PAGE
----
I can't think of anything more worrisome for palm than the comprision to Apple's personal computer blunders.

    I bought 700p's, as quite obviously alomst everyone on the board. as xtant21 said, the thing has got work as a phone first and it does. but I am very skeptical about OS's future (the writing is on the wall), and not much more confident about palm's hardware future. There are already a half dozen applications availalbe for windows which I see are not available with palm os, and most lilkly will never be.

    the palm os will be clobbered once processors cabable of running windows at proper speeds come on line and that is just a generation away. the sense that development is stalled and palm is just taking its last profits on a mature combination of hardware and software is widespread. buying it is not a mistake, I don't want to be bleeding edge on my phone. but I think a lot of us sense we won't be buying again.
  9. #49  
    See...the thing is that WM5 hasn't grasped the one key component of the Palm platform. Simplicity and elegance in the user interface. It's much easier and better doing things on the Palm PIM than the WM5 one. Plus, it's quick to boot. When palm comes out with their linux-based handhelds and treos (whether it's ALP or Palm's own variant), it will likely put Windows Mobile to shame.
    My thoughts exactly. Palm is simple and elegant and until WM is able to be controlled easily one handed I will stick with Palm. A year ago I finally got tired of everyone saying WM is the way to go now. I broke down and bought a wm smartphone. What a disappointment, I returned it shortly, something to be said about the palm os. Its hard to put my finger on though. When and if the Linux treo comes out and is backwards compatible I will be on board.
  10. #50  
    Apple's modern OS X strategy employing an emulation layer so as not to orphan OS 9 users was not a blunder -- it's brilliant. Apple's Intel strategy employing an emulation layer to run all existing PowerPC software is not a blunder either, it's smart business. On an OS level, Palm is in the same exact boat as Apple was several years ago with their dated OS, and Palm would do well to follow Apple's successful strategy of migrating to a modern OS foundation while not abandoning its existing software and user base. That was my point.

    If Palm could get iTunes, it would help sell units. Palm should also realize that it IS the Apple of the PDA world, and as such it needs to execute correctly on a number of fronts in order to maintain its current position, let alone move forward. I am a Mac user because I love the simplicity, elegance, and superior OS -- and the software I want is either on my machine already or available. The same reasons, minus the superior OS, are why I purchased the Treo. I couldn't care less about market share -- I'm the one using this thing, not someone else, and it fits me better.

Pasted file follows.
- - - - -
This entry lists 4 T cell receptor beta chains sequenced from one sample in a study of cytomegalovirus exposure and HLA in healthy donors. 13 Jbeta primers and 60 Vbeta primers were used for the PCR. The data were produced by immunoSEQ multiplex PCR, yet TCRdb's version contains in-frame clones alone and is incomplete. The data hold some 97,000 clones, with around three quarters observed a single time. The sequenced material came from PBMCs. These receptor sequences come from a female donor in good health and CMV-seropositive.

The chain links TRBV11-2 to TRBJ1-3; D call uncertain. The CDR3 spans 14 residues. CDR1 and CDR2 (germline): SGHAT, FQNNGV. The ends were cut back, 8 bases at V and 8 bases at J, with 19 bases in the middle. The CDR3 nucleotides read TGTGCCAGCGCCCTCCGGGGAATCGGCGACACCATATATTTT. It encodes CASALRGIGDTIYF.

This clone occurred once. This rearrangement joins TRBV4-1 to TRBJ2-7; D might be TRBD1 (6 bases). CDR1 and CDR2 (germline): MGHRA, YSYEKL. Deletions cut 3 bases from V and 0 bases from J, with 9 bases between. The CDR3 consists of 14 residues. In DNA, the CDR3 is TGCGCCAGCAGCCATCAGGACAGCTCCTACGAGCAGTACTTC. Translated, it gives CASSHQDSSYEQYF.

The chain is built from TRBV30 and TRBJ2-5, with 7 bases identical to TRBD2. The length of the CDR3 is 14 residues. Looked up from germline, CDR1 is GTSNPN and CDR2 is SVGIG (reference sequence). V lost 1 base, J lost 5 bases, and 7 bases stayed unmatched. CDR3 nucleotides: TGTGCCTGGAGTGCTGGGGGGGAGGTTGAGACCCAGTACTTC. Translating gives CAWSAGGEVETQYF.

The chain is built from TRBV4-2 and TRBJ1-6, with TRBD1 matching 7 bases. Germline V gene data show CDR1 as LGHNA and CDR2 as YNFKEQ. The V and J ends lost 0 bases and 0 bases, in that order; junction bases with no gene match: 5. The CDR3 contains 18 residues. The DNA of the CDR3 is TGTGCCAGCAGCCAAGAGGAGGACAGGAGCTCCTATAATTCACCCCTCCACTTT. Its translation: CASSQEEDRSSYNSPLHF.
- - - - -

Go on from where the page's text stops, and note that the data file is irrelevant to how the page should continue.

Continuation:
Let the companies worry about market share -- we should be more worried about getting a PDA that meets our needs now and in the future.
  11. #51  
    Marketshare translates into third party support. That what this thread is about in the end. If you have an insignificant marketshare you may find no-one is going to make any GPS software for your platform.

    Surur
  12. #52  
    Quote Originally Posted by surur
    Marketshare translates into third party support. That what this thread is about in the end. If you have an insignificant marketshare you may find no-one is going to make any GPS software for your platform.

    Surur
    Actually it's units sold that translates into 3rd party support. As markets grow it's possible to stay with a small market share but still grow your sales and achieve reasonable 3rd party support. Apple is a great example of this.
    ---
    iPhone / Samsung Epix

    Current playtoys:
    Also: Treo 750 (Test phone) / Sony Ericcson w900 (unlocked for international travel)
  13. #53  
    Quote Originally Posted by driven01
    Actually it's units sold that translates into 3rd party support. As markets grow it's possible to stay with a small market share but still grow your sales and achieve reasonable 3rd party support. Apple is a great example of this.
    no it is market share. the apple case is perfect example, third party support has plummeted.
  14. #54  
    Third party support for the Mac is tremendous and thriving. The only area where it is somewhat lacking is in business software and gaming. But in terms of the creative applications, the Mac is as strong as ever, and that is its bread-and-butter.

    I'm very impressed with the number of PamOS developers -- seems to be a very strong and loyal base. Just because WM is the dominant player in terms of units shipped doesn't mean it's the better player. With smartphones and PDAs, most of the applications you will ever need come with the phone to begin with, so third party support isn't so important -- not for me, anyway. I use maybe three apps in addition to the ones already installed on the 700p, and doubt I would need to ever use more. If I need more functionality, I'll whip out my Powerbook.

    Ultimately, OS usability and industrial/ergonomic design will win users over, along with a strong suite of bundled software. That's just my opinion.
  15. #55  
    I would say that it's units sold combined with sort of sense of how easy/successful you'll be selling your apps. That latter nebulous thing can be impacted by the demographics of the userbase as well.